The decision to seek professional assistance from a psychotherapist is often daunting. Even today, with the perpetuating misconception of mental illness, therapy and/or counselling are still regarded by many as only necessary for ‘crazy people’, referring to individuals who exhibit overt psychotic symptoms such as hallucinations and severe delusions. The idea of expressing your innermost thoughts and feelings to a ‘stranger’ is somewhat unsettling for some. Others purport to “know exactly what’s wrong with themselves” and hence point out the seeming futility of the experience. However, despite the expected trepidation, there are some instances in which psychotherapeutic intervention by a professional is critical to the mental well-being of an individual.
In deliberating the type of assistance required, it is imperative to understand what psychotherapy entails. Although classified as a ‘talk technique’, verbal communication is merely one aspect of effective sychotherapy.
Psychotherapy involves the use of specific, evidence-based psychological techniques to improve relationships and social functioning. It requires identifying negative emotions and destructive behaviours, examining the genesis of these conditions, and employing appropriate methods to correct such. Apprehension is expected during the initial phase of psychotherapeutic interventions as the process commences similarly to the start of any relationship. Yes, relationship. The success of any therapeutic intervention hinges largely on the relationship established between the client and the therapist. Of grave importance is an atmosphere of trust, acceptance and non-judgement. Furthermore, many academics and intellectuals err in their belief that it is sufficient enough to know and/or comprehend their own mental challenges. However, it should be noted that knowledge of one’s flaws does not necessarily equate to self-correction of
said flaws. Consider the fact that a surgeon, despite his ability to assess his condition and prognosis, cannot
perform the operation to remove the tumour in his brain himself.
As previously mentioned, knowing when it has become necessary to consult a professional can be difficult. The following is a checklist to assist individuals in making the decision to seek professional help. It should be noted that this instrument is not a standardised assessment tool and is only meant to aid persons in determining whether or not the challenges facing them could be resolved by a competent clinician Furthermore, these symptoms are in no way the only situations requiring psychological intervention. There exists a myriad of maladaptive behavioural patterns suggestive of poor mental functioning that requires assistance from a psychotherapist. Once these behaviours have become severe enough to affect family life, work and interpersonal relationships, it is advised that some discussion be held with a professional.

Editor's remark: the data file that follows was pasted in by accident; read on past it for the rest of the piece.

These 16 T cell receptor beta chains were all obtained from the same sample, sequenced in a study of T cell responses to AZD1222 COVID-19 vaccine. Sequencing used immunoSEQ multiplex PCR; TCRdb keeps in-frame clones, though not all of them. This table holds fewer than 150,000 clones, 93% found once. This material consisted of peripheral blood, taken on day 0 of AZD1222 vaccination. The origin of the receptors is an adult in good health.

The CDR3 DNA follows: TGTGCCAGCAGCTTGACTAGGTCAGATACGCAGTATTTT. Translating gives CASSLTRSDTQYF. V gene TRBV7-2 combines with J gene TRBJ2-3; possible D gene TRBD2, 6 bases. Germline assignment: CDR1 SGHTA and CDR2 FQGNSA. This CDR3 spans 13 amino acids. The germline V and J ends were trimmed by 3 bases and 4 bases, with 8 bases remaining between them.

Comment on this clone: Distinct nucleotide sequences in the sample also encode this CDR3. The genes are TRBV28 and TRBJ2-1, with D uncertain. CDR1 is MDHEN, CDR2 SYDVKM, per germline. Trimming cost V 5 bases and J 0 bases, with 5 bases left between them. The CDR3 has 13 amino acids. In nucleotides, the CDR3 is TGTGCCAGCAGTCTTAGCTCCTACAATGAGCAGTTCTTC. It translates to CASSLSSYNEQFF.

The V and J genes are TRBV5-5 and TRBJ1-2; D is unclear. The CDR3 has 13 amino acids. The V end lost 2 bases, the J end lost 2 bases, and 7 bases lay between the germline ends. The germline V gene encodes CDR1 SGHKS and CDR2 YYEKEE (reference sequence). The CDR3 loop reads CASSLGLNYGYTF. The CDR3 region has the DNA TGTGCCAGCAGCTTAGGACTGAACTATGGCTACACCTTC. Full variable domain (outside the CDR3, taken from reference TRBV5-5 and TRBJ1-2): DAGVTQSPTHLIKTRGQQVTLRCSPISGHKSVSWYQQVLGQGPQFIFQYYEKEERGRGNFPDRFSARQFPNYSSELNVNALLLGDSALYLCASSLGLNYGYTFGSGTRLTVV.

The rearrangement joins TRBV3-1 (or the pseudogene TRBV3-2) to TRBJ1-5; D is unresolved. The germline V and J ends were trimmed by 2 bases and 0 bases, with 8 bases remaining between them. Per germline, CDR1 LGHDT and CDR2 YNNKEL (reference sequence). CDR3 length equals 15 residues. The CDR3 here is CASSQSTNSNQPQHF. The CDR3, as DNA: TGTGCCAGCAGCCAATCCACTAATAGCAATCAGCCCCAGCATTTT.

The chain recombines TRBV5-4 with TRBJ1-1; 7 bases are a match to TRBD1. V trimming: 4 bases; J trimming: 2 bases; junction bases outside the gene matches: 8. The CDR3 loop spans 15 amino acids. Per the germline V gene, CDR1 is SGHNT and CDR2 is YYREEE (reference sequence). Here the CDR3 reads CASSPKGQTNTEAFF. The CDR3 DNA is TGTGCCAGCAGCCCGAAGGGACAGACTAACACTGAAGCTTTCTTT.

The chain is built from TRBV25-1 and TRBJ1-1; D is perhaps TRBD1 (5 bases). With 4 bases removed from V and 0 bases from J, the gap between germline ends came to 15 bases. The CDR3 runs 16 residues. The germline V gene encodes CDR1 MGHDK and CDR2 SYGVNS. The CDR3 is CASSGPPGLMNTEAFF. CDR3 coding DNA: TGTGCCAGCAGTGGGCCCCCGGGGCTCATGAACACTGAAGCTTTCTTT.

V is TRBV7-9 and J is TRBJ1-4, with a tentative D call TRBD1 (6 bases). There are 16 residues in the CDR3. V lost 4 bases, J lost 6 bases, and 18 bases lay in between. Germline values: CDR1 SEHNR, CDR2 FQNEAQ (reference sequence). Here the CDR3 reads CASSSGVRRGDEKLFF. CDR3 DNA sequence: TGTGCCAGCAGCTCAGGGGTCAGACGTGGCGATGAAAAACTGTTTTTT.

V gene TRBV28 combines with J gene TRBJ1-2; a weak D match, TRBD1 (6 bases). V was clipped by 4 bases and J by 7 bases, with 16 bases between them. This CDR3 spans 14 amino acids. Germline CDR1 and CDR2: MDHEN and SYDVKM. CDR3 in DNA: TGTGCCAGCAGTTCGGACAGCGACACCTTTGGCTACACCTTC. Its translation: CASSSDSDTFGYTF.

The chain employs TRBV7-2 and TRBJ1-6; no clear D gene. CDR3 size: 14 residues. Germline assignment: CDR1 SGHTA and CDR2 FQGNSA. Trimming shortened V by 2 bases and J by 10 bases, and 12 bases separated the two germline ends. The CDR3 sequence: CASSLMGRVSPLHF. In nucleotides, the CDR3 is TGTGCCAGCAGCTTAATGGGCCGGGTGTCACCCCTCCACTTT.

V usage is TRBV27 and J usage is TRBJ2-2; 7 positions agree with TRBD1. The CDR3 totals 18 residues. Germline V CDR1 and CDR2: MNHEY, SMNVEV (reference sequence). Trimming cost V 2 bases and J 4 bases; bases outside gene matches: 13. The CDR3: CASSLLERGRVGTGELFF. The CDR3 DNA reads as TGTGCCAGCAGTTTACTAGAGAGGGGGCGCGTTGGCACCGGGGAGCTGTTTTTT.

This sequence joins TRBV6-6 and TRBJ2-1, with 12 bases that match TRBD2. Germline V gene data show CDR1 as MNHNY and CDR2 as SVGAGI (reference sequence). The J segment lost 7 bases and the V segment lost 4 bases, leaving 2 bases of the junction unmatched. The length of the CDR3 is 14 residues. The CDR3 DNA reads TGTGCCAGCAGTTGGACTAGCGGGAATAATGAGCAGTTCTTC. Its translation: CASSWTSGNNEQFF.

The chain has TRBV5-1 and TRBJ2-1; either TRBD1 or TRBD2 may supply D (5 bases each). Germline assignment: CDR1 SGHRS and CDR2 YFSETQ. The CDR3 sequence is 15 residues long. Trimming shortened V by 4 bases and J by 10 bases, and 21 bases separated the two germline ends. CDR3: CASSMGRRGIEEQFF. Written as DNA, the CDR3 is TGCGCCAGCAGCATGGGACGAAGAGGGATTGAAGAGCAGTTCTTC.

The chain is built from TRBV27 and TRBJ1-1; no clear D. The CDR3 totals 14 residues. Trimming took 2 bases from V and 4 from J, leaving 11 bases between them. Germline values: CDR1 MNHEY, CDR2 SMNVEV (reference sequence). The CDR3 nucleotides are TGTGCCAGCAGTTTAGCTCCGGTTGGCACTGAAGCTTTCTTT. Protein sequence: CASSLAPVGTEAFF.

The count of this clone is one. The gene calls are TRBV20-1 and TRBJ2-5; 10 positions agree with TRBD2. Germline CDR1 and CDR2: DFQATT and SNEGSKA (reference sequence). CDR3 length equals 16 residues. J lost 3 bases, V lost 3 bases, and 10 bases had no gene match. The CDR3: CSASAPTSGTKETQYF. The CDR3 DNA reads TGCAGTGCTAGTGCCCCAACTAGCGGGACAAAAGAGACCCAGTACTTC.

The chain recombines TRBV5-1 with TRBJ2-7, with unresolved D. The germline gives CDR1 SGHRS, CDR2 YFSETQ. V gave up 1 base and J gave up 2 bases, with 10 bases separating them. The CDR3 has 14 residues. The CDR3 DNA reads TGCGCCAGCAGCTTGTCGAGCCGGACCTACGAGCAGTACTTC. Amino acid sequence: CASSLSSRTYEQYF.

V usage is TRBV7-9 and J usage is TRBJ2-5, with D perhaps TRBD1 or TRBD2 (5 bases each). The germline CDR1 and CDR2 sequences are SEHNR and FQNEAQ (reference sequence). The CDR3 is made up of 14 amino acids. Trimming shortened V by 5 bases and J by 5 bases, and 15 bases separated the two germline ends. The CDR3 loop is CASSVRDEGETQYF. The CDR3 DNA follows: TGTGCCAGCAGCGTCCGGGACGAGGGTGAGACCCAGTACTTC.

Complete the following by indicating the frequency with which you may have experienced these symptoms: often, sometimes or not at all.
I feel sad or ‘down in the dumps’ for no particular reason.
I hear voices that tell me what I should do.
I feel so anxious or ‘on-edge’ that it is hard for me to function.
I have a lot of trouble concentrating sufficiently to get any work done.
I feel strong urges that make me act in ways I know I shouldn’t.
I alienate other people when I really don’t want to.
I feel frightened by things that I know shouldn’t be so frightening.
I seem to get sick more often than most of my friends.
I can’t seem to remember certain periods of my life very well.
I feel so good that I almost feel superhuman.
I worry that people around me might be planning to hurt me.
I smell strange scents that no one else seems to be able to smell.
If life does not seem very satisfying and you answered “often” to any of the items listed in the checklist, you may want to consider speaking with a certified therapist. Note though, that some of the symptoms may require intervention from a psychologist even if you mark the item as “sometimes”. For example, smelling strange scents and hearing voices and sounds that other people may not hear, warrant intervention from a professional, even with minor experiences of this nature. Additionally, crippling anxiety that stymies productivity and everyday functioning, compelling urges and strong impulses, loss of memory for certain periods of your life and worry regarding the ill intentions of others can all be addressed with the assistance of a psychotherapist and/or psychologist. Of critical importance is the feedback gleaned from persons within your immediate circles. Often, individuals are not conscious of dramatic changes in their behaviour or specific maladaptive behavioural patterns and it is up to family members, friends and co-workers to highlight these problem behaviours. If the people around you are notifying you of your actions or changes in such a way which may require attention, chances are your behaviour has now become so severe that it is affecting your relationships and/or daily life. Contact a professional. Help is available.
Ms. Ginelle Nelson is a Consultant Clinical Psychologist /Managing Director, PsyDA Consultancy Ltd. PsyDA (pronounced ‘Cider’) Consultancy provides psychological services including individual and family psychotherapy, psychological evaluations and assessments, counselling and forensic consultations. Contact 727-1490 for weekend appointments.